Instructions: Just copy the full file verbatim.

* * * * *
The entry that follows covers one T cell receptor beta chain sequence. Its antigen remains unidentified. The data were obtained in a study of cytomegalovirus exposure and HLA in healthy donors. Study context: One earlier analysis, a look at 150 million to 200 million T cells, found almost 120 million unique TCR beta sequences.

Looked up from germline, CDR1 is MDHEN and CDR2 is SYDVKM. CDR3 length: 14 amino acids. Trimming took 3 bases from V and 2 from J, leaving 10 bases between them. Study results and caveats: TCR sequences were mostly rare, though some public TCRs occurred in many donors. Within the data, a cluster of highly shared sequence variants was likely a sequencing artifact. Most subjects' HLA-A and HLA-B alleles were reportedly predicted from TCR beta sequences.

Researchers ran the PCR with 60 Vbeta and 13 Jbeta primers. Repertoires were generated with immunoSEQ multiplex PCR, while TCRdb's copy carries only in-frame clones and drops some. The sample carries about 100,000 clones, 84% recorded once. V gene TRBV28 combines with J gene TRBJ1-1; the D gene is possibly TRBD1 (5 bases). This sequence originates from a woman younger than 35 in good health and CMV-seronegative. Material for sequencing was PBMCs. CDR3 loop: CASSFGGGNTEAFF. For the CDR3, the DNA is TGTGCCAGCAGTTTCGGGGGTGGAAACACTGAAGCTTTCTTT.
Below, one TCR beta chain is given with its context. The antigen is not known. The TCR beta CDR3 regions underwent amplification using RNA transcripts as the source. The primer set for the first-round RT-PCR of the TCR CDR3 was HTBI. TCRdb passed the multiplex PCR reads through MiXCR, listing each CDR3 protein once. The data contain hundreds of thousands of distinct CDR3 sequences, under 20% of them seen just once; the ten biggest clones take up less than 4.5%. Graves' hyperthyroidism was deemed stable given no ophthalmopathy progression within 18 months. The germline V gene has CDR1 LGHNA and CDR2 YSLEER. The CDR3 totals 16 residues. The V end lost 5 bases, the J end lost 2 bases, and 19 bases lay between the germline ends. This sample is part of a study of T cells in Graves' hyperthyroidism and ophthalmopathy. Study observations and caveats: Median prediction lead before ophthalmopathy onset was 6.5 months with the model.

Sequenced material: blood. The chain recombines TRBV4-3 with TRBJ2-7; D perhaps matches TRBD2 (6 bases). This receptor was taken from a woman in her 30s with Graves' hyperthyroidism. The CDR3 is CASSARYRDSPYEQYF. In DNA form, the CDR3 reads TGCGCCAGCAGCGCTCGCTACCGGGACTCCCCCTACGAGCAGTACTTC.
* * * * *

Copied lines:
The entry that follows covers one T cell receptor beta chain sequence. Its antigen remains unidentified. The data were obtained in a study of cytomegalovirus exposure and HLA in healthy donors. Study context: One earlier analysis, a look at 150 million to 200 million T cells, found almost 120 million unique TCR beta sequences.

Looked up from germline, CDR1 is MDHEN and CDR2 is SYDVKM. CDR3 length: 14 amino acids. Trimming took 3 bases from V and 2 from J, leaving 10 bases between them. Study results and caveats: TCR sequences were mostly rare, though some public TCRs occurred in many donors. Within the data, a cluster of highly shared sequence variants was likely a sequencing artifact. Most subjects' HLA-A and HLA-B alleles were reportedly predicted from TCR beta sequences.

Researchers ran the PCR with 60 Vbeta and 13 Jbeta primers. Repertoires were generated with immunoSEQ multiplex PCR, while TCRdb's copy carries only in-frame clones and drops some. The sample carries about 100,000 clones, 84% recorded once. V gene TRBV28 combines with J gene TRBJ1-1; the D gene is possibly TRBD1 (5 bases). This sequence originates from a woman younger than 35 in good health and CMV-seronegative. Material for sequencing was PBMCs. CDR3 loop: CASSFGGGNTEAFF. For the CDR3, the DNA is TGTGCCAGCAGTTTCGGGGGTGGAAACACTGAAGCTTTCTTT.
Below, one TCR beta chain is given with its context. The antigen is not known. The TCR beta CDR3 regions underwent amplification using RNA transcripts as the source. The primer set for the first-round RT-PCR of the TCR CDR3 was HTBI. TCRdb passed the multiplex PCR reads through MiXCR, listing each CDR3 protein once. The data contain hundreds of thousands of distinct CDR3 sequences, under 20% of them seen just once; the ten biggest clones take up less than 4.5%. Graves' hyperthyroidism was deemed stable given no ophthalmopathy progression within 18 months. The germline V gene has CDR1 LGHNA and CDR2 YSLEER. The CDR3 totals 16 residues. The V end lost 5 bases, the J end lost 2 bases, and 19 bases lay between the germline ends. This sample is part of a study of T cells in Graves' hyperthyroidism and ophthalmopathy. Study observations and caveats: Median prediction lead before ophthalmopathy onset was 6.5 months with the model.

Sequenced material: blood. The chain recombines TRBV4-3 with TRBJ2-7; D perhaps matches TRBD2 (6 bases). This receptor was taken from a woman in her 30s with Graves' hyperthyroidism. The CDR3 is CASSARYRDSPYEQYF. In DNA form, the CDR3 reads TGCGCCAGCAGCGCTCGCTACCGGGACTCCCCCTACGAGCAGTACTTC.